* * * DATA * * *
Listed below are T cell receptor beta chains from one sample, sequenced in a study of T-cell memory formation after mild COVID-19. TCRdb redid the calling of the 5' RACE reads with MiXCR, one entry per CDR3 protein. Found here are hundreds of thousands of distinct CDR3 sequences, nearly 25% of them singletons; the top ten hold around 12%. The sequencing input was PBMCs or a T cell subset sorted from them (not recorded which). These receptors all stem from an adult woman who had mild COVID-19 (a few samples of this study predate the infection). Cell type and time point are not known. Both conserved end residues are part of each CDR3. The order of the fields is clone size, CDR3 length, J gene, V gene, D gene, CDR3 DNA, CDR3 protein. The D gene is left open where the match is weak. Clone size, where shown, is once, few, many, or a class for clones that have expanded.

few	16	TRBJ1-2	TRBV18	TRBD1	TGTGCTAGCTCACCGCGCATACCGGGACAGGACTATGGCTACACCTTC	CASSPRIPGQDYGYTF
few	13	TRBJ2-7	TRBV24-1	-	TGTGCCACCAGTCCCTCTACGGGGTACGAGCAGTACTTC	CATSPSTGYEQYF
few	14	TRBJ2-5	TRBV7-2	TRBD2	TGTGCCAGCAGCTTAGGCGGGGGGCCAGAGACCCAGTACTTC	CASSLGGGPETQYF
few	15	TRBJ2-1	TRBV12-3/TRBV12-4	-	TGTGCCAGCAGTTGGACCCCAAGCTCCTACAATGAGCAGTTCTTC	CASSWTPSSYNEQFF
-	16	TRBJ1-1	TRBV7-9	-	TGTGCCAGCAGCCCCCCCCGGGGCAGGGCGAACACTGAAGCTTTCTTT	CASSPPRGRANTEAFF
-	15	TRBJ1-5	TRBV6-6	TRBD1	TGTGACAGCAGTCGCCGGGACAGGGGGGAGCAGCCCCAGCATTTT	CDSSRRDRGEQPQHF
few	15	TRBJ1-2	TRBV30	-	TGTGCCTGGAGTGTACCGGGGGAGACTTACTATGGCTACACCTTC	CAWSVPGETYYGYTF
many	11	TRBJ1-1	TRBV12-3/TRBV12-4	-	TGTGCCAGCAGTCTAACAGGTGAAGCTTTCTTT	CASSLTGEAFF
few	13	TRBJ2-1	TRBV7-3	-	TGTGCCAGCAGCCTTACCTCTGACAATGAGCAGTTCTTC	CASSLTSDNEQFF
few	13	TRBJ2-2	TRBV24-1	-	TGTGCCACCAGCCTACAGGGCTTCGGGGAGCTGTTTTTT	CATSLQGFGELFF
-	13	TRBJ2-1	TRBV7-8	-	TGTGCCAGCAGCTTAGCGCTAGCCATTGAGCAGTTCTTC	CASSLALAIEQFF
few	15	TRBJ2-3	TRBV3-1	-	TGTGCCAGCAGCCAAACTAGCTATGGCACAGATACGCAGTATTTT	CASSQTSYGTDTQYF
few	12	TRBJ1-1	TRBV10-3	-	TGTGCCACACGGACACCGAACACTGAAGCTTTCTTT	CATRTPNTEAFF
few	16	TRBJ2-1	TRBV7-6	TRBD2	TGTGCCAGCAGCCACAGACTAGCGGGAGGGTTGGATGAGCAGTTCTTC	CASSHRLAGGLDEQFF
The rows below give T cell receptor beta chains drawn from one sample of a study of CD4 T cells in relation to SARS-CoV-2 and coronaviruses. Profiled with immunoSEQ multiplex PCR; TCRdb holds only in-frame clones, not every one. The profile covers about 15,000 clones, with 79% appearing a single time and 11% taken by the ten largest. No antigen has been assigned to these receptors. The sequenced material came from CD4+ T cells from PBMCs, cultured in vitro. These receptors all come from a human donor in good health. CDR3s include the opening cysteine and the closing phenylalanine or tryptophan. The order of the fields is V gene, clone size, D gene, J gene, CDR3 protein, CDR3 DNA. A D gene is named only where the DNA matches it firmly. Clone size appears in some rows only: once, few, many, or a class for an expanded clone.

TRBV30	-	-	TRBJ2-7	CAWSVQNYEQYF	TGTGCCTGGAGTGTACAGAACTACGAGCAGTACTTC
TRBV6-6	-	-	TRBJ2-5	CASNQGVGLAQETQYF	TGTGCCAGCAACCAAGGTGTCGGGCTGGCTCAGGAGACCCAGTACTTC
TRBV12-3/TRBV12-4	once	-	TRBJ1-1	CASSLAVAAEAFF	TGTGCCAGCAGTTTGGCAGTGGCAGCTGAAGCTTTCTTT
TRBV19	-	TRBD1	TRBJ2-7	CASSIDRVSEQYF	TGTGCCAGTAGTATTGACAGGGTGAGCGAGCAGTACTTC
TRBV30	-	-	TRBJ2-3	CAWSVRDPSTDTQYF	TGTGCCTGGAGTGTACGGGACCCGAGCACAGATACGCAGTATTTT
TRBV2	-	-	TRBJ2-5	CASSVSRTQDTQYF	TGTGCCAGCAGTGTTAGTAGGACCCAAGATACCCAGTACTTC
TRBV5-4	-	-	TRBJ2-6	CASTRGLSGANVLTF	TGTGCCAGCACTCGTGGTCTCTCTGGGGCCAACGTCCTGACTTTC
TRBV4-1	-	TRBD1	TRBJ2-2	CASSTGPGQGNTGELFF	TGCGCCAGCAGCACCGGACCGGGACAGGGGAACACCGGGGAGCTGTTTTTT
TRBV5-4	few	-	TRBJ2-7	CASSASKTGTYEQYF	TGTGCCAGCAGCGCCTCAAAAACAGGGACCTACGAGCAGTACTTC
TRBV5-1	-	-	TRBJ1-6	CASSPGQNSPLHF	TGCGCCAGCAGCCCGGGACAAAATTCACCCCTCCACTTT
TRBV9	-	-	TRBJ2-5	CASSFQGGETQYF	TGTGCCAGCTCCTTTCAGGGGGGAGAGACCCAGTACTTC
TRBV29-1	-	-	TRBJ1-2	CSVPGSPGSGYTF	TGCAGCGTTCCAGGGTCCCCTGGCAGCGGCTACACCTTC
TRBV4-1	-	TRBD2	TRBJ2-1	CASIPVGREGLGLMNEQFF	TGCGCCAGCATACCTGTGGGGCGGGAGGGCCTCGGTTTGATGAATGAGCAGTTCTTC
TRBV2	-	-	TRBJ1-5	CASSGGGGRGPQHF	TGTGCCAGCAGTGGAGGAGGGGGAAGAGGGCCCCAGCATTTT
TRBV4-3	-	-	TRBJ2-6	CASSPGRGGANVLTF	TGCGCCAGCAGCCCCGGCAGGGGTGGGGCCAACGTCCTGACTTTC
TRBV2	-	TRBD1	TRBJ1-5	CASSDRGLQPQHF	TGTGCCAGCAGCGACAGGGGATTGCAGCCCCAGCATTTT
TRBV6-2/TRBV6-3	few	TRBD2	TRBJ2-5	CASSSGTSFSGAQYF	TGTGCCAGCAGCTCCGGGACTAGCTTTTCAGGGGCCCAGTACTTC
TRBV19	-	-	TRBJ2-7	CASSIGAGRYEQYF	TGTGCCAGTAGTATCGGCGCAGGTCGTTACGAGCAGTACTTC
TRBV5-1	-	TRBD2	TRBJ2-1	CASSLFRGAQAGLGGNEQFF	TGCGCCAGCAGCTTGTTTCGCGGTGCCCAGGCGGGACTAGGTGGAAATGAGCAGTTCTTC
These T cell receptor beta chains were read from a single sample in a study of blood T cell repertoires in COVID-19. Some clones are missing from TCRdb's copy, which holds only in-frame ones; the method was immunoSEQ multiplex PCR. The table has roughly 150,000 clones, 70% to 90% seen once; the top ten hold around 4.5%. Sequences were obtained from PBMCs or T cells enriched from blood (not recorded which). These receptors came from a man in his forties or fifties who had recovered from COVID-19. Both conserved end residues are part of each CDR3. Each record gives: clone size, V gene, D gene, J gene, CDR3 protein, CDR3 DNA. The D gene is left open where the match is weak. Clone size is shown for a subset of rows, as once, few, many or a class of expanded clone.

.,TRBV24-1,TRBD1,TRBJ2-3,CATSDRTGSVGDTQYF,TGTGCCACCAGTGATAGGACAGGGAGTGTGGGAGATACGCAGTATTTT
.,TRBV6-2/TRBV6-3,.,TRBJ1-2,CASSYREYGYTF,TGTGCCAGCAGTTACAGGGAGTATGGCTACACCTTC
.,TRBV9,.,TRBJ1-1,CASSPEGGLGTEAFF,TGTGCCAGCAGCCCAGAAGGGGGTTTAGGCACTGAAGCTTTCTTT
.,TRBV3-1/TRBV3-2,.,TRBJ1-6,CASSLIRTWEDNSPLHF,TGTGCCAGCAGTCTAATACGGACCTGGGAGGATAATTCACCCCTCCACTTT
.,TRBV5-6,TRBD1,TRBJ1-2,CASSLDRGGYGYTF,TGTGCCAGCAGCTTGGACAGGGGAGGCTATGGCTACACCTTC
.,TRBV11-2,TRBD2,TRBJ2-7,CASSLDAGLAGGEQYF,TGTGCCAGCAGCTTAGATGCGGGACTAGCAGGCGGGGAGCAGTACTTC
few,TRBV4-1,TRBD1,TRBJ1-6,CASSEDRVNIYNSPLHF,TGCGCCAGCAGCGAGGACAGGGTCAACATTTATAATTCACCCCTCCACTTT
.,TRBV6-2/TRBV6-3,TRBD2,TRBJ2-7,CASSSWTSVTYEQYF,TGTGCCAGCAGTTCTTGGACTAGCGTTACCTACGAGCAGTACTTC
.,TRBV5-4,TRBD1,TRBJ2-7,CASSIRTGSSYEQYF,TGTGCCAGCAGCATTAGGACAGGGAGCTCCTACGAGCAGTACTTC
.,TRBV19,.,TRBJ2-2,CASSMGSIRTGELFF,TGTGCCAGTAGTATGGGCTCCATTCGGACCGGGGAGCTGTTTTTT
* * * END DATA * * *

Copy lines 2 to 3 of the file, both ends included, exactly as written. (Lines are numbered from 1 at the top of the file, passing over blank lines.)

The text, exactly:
few	16	TRBJ1-2	TRBV18	TRBD1	TGTGCTAGCTCACCGCGCATACCGGGACAGGACTATGGCTACACCTTC	CASSPRIPGQDYGYTF
few	13	TRBJ2-7	TRBV24-1	-	TGTGCCACCAGTCCCTCTACGGGGTACGAGCAGTACTTC	CATSPSTGYEQYF